This summer the Jackson School is offering a class from the Comparative Religion department that covers the intersection of modern violence, peace efforts, and resistance movements and the religions that inspire them. Please see the following information and the attached flyer.
JSIS 205 - Religion, Violence, & Peace
Days/Time: Tues/Thurs 9:40-11:50.
Location: MOR 220
Instructor: Megan Ward, PhC
This course explores the complex relationship between various world religions, violence, and peace as a central phenomenon that bridges the boundaries of academic disciplines, historical periods, and global cultures. Readings from anthropology, religious studies, history, and sociology discuss the ways in which religion, conflict, and violence are interwoven across history and cultures. Using both historical and modern cases, the class asks how religion relates to resistances that are both peaceful and violent. More specifically, this class questions whether conflict and violence necessary components of religion, if religion can be a reliable resource for peace, and whether it provides healing or even agency in the face of oppression and state violence.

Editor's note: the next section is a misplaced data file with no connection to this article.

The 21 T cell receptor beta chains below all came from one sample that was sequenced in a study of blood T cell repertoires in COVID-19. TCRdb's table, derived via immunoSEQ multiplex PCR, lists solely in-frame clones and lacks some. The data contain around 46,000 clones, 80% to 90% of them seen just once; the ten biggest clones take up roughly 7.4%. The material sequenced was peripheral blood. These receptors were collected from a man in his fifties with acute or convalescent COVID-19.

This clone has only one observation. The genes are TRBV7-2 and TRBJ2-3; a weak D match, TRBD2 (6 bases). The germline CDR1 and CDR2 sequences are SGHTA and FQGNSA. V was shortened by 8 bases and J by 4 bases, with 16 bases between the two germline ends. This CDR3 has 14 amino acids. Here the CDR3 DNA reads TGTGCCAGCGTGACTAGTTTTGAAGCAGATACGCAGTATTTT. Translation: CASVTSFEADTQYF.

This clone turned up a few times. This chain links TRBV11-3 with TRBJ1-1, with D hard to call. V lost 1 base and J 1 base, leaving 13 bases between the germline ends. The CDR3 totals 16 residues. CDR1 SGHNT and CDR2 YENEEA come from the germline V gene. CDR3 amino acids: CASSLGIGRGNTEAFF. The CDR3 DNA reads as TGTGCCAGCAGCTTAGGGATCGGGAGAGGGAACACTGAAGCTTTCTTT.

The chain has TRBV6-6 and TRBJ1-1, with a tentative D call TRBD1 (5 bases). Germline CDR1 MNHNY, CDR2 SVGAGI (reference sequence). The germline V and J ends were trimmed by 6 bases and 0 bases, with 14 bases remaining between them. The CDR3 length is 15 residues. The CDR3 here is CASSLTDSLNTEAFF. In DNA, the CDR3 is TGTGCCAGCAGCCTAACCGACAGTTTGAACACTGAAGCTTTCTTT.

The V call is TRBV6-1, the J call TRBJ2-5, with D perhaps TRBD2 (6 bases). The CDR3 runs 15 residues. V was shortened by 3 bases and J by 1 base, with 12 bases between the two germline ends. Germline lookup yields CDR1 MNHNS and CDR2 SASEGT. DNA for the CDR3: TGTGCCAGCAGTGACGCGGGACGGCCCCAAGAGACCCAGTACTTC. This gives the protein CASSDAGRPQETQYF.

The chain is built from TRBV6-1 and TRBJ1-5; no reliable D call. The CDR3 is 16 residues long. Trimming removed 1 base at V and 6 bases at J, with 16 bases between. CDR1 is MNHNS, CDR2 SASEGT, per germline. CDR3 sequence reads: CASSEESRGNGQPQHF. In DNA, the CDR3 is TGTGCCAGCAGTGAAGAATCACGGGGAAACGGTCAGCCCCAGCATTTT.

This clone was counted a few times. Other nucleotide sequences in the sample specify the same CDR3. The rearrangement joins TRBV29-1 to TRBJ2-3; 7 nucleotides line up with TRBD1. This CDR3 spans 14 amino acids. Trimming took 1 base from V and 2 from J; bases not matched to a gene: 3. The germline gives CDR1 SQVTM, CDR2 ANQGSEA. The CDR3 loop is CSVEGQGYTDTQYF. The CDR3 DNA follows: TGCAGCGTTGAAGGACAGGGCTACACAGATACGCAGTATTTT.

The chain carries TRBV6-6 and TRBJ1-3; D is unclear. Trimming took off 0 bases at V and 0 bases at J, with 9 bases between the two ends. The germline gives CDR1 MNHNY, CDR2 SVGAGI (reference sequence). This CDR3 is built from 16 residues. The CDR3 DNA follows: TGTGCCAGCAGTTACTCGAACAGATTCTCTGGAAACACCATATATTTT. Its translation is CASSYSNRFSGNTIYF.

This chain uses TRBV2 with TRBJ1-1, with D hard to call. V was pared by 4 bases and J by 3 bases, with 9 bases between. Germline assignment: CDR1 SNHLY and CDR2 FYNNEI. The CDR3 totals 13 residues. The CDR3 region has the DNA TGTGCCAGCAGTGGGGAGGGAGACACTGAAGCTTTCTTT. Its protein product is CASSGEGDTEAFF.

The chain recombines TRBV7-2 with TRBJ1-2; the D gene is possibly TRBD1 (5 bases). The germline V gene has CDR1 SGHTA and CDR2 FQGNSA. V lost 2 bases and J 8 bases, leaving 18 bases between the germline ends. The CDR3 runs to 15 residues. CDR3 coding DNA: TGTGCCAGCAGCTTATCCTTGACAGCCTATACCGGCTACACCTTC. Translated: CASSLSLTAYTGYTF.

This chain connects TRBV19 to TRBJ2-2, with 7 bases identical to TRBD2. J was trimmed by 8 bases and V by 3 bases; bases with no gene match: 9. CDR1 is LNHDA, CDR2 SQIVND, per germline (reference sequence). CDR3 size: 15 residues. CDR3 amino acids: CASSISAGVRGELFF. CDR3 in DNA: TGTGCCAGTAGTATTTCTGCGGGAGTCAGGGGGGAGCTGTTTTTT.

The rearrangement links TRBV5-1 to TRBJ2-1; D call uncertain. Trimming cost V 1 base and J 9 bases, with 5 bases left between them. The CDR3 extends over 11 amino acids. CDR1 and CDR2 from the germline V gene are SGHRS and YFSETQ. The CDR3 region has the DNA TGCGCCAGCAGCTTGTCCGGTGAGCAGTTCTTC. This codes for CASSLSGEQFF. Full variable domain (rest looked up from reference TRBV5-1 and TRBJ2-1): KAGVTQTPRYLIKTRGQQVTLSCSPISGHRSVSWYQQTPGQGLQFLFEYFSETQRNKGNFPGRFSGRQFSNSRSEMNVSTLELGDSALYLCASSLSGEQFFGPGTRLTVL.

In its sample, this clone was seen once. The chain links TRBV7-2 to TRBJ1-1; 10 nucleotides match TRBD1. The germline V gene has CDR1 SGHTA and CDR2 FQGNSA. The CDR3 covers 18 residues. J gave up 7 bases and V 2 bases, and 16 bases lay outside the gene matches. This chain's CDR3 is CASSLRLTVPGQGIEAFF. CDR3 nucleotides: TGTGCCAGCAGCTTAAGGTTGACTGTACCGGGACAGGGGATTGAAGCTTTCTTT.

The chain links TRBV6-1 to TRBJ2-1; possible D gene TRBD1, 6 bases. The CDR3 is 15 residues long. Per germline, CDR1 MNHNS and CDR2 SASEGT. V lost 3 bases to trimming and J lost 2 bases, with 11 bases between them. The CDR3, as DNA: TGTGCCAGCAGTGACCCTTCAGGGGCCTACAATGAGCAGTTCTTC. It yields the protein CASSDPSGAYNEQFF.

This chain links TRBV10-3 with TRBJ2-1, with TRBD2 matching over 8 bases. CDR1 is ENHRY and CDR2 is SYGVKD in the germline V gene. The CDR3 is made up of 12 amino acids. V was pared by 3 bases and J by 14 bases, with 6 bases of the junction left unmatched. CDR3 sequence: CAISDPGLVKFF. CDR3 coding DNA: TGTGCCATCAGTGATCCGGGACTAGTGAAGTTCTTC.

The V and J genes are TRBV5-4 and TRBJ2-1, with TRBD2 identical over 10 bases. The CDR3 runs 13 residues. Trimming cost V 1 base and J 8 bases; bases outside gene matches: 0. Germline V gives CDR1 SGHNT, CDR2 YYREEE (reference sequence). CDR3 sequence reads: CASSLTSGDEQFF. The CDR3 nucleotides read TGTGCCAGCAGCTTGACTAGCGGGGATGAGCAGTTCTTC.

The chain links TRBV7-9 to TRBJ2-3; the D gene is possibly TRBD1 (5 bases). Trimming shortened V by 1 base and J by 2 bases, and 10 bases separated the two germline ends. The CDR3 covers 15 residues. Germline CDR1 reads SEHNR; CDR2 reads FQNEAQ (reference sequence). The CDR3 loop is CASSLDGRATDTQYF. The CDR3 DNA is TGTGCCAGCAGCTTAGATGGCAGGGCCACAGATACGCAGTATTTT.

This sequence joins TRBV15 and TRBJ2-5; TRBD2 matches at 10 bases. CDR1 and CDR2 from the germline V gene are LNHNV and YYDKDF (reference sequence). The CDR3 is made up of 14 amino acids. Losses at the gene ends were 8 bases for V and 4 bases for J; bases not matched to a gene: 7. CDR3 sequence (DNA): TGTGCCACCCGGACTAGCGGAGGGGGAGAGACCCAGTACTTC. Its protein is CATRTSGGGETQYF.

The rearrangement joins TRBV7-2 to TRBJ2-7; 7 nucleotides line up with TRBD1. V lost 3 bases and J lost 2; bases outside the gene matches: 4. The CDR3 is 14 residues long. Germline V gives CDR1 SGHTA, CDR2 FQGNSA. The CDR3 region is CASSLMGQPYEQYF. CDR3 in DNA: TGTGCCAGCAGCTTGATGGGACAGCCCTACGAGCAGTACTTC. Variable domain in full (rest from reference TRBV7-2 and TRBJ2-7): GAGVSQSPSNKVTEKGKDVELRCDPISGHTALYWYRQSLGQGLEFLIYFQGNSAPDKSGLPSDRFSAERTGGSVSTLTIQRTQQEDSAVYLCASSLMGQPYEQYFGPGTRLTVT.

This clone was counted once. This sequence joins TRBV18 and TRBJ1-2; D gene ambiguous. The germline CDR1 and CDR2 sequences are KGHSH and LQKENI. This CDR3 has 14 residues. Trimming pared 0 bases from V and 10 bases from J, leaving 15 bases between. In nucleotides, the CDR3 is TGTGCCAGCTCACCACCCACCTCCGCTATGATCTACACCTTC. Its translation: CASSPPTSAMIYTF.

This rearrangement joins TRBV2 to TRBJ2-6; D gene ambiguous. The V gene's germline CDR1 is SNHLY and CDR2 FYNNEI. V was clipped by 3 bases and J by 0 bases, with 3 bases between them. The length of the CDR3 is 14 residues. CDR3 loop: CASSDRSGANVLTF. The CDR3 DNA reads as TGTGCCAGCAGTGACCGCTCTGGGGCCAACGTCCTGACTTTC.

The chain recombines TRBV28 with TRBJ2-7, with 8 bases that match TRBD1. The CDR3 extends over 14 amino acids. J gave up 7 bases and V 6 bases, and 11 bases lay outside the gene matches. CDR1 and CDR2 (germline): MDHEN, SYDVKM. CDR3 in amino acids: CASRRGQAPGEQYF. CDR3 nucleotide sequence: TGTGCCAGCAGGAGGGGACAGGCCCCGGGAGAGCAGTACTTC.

For more information contact Megan Ward at email@example.com